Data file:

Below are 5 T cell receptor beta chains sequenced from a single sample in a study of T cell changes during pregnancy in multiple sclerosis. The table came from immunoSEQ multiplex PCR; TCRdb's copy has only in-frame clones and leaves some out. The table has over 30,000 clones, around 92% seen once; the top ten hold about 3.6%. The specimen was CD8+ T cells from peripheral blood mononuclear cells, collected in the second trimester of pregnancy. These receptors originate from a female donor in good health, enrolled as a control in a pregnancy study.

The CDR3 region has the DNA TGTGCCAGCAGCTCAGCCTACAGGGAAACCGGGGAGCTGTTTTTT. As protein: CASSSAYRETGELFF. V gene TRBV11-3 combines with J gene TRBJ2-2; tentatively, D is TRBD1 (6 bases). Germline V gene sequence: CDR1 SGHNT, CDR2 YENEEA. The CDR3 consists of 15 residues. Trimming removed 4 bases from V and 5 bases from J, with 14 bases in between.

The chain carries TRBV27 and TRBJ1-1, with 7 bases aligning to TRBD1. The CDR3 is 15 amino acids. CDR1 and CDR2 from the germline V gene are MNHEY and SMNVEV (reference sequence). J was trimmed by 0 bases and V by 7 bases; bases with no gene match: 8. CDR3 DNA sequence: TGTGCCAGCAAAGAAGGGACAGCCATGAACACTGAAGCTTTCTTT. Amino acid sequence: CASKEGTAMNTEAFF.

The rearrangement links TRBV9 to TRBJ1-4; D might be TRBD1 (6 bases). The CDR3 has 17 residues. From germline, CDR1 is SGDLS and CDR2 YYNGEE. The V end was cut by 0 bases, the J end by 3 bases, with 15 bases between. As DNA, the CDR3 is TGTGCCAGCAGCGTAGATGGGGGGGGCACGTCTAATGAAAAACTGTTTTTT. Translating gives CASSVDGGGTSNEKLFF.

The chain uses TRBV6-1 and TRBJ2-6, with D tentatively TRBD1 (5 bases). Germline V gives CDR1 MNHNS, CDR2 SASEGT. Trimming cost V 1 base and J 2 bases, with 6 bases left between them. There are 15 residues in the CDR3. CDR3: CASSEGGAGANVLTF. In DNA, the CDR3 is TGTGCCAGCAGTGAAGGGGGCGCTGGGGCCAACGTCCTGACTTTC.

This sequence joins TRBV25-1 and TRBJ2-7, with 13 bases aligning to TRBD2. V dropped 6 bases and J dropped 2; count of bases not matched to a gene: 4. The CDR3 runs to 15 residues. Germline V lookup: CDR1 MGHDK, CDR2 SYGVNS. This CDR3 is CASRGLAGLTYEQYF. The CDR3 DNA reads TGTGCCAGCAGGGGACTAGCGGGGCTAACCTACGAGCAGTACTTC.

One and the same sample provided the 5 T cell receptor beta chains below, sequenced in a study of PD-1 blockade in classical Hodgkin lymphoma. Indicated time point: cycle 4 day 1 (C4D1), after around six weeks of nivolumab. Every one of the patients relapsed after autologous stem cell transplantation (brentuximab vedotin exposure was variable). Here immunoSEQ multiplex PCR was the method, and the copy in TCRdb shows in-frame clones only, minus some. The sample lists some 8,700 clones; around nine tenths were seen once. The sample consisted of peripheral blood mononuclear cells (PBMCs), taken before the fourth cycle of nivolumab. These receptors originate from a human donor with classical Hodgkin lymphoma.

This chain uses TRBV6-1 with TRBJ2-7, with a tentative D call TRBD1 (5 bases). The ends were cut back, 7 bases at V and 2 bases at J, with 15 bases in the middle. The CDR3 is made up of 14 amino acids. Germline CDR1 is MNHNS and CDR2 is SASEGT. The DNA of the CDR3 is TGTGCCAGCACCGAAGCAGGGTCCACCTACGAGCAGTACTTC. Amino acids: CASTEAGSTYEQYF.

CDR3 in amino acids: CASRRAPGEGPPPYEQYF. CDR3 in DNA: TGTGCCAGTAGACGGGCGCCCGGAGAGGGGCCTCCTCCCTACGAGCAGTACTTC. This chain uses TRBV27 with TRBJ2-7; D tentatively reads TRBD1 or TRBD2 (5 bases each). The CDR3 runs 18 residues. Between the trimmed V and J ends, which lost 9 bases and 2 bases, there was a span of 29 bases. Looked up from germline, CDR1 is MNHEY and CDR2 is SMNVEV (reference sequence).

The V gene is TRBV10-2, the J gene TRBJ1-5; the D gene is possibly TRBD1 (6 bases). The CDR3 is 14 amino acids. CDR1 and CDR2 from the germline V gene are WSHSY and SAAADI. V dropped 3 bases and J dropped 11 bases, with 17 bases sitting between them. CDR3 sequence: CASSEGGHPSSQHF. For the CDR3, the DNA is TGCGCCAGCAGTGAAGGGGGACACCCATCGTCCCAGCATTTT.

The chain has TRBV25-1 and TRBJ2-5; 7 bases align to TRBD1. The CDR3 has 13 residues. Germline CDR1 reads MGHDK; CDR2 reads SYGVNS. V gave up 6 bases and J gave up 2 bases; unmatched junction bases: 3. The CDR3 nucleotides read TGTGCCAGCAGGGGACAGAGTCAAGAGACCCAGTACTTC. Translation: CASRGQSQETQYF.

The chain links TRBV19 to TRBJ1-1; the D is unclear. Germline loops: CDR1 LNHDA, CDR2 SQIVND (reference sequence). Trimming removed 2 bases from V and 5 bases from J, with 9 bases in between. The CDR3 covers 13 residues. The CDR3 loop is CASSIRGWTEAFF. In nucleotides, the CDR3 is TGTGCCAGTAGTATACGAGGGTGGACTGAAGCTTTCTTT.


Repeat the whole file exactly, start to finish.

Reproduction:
Below are 5 T cell receptor beta chains sequenced from a single sample in a study of T cell changes during pregnancy in multiple sclerosis. The table came from immunoSEQ multiplex PCR; TCRdb's copy has only in-frame clones and leaves some out. The table has over 30,000 clones, around 92% seen once; the top ten hold about 3.6%. The specimen was CD8+ T cells from peripheral blood mononuclear cells, collected in the second trimester of pregnancy. These receptors originate from a female donor in good health, enrolled as a control in a pregnancy study.

The CDR3 region has the DNA TGTGCCAGCAGCTCAGCCTACAGGGAAACCGGGGAGCTGTTTTTT. As protein: CASSSAYRETGELFF. V gene TRBV11-3 combines with J gene TRBJ2-2; tentatively, D is TRBD1 (6 bases). Germline V gene sequence: CDR1 SGHNT, CDR2 YENEEA. The CDR3 consists of 15 residues. Trimming removed 4 bases from V and 5 bases from J, with 14 bases in between.

The chain carries TRBV27 and TRBJ1-1, with 7 bases aligning to TRBD1. The CDR3 is 15 amino acids. CDR1 and CDR2 from the germline V gene are MNHEY and SMNVEV (reference sequence). J was trimmed by 0 bases and V by 7 bases; bases with no gene match: 8. CDR3 DNA sequence: TGTGCCAGCAAAGAAGGGACAGCCATGAACACTGAAGCTTTCTTT. Amino acid sequence: CASKEGTAMNTEAFF.

The rearrangement links TRBV9 to TRBJ1-4; D might be TRBD1 (6 bases). The CDR3 has 17 residues. From germline, CDR1 is SGDLS and CDR2 YYNGEE. The V end was cut by 0 bases, the J end by 3 bases, with 15 bases between. As DNA, the CDR3 is TGTGCCAGCAGCGTAGATGGGGGGGGCACGTCTAATGAAAAACTGTTTTTT. Translating gives CASSVDGGGTSNEKLFF.

The chain uses TRBV6-1 and TRBJ2-6, with D tentatively TRBD1 (5 bases). Germline V gives CDR1 MNHNS, CDR2 SASEGT. Trimming cost V 1 base and J 2 bases, with 6 bases left between them. There are 15 residues in the CDR3. CDR3: CASSEGGAGANVLTF. In DNA, the CDR3 is TGTGCCAGCAGTGAAGGGGGCGCTGGGGCCAACGTCCTGACTTTC.

This sequence joins TRBV25-1 and TRBJ2-7, with 13 bases aligning to TRBD2. V dropped 6 bases and J dropped 2; count of bases not matched to a gene: 4. The CDR3 runs to 15 residues. Germline V lookup: CDR1 MGHDK, CDR2 SYGVNS. This CDR3 is CASRGLAGLTYEQYF. The CDR3 DNA reads TGTGCCAGCAGGGGACTAGCGGGGCTAACCTACGAGCAGTACTTC.

One and the same sample provided the 5 T cell receptor beta chains below, sequenced in a study of PD-1 blockade in classical Hodgkin lymphoma. Indicated time point: cycle 4 day 1 (C4D1), after around six weeks of nivolumab. Every one of the patients relapsed after autologous stem cell transplantation (brentuximab vedotin exposure was variable). Here immunoSEQ multiplex PCR was the method, and the copy in TCRdb shows in-frame clones only, minus some. The sample lists some 8,700 clones; around nine tenths were seen once. The sample consisted of peripheral blood mononuclear cells (PBMCs), taken before the fourth cycle of nivolumab. These receptors originate from a human donor with classical Hodgkin lymphoma.

This chain uses TRBV6-1 with TRBJ2-7, with a tentative D call TRBD1 (5 bases). The ends were cut back, 7 bases at V and 2 bases at J, with 15 bases in the middle. The CDR3 is made up of 14 amino acids. Germline CDR1 is MNHNS and CDR2 is SASEGT. The DNA of the CDR3 is TGTGCCAGCACCGAAGCAGGGTCCACCTACGAGCAGTACTTC. Amino acids: CASTEAGSTYEQYF.

CDR3 in amino acids: CASRRAPGEGPPPYEQYF. CDR3 in DNA: TGTGCCAGTAGACGGGCGCCCGGAGAGGGGCCTCCTCCCTACGAGCAGTACTTC. This chain uses TRBV27 with TRBJ2-7; D tentatively reads TRBD1 or TRBD2 (5 bases each). The CDR3 runs 18 residues. Between the trimmed V and J ends, which lost 9 bases and 2 bases, there was a span of 29 bases. Looked up from germline, CDR1 is MNHEY and CDR2 is SMNVEV (reference sequence).

The V gene is TRBV10-2, the J gene TRBJ1-5; the D gene is possibly TRBD1 (6 bases). The CDR3 is 14 amino acids. CDR1 and CDR2 from the germline V gene are WSHSY and SAAADI. V dropped 3 bases and J dropped 11 bases, with 17 bases sitting between them. CDR3 sequence: CASSEGGHPSSQHF. For the CDR3, the DNA is TGCGCCAGCAGTGAAGGGGGACACCCATCGTCCCAGCATTTT.

The chain has TRBV25-1 and TRBJ2-5; 7 bases align to TRBD1. The CDR3 has 13 residues. Germline CDR1 reads MGHDK; CDR2 reads SYGVNS. V gave up 6 bases and J gave up 2 bases; unmatched junction bases: 3. The CDR3 nucleotides read TGTGCCAGCAGGGGACAGAGTCAAGAGACCCAGTACTTC. Translation: CASRGQSQETQYF.

The chain links TRBV19 to TRBJ1-1; the D is unclear. Germline loops: CDR1 LNHDA, CDR2 SQIVND (reference sequence). Trimming removed 2 bases from V and 5 bases from J, with 9 bases in between. The CDR3 covers 13 residues. The CDR3 loop is CASSIRGWTEAFF. In nucleotides, the CDR3 is TGTGCCAGTAGTATACGAGGGTGGACTGAAGCTTTCTTT.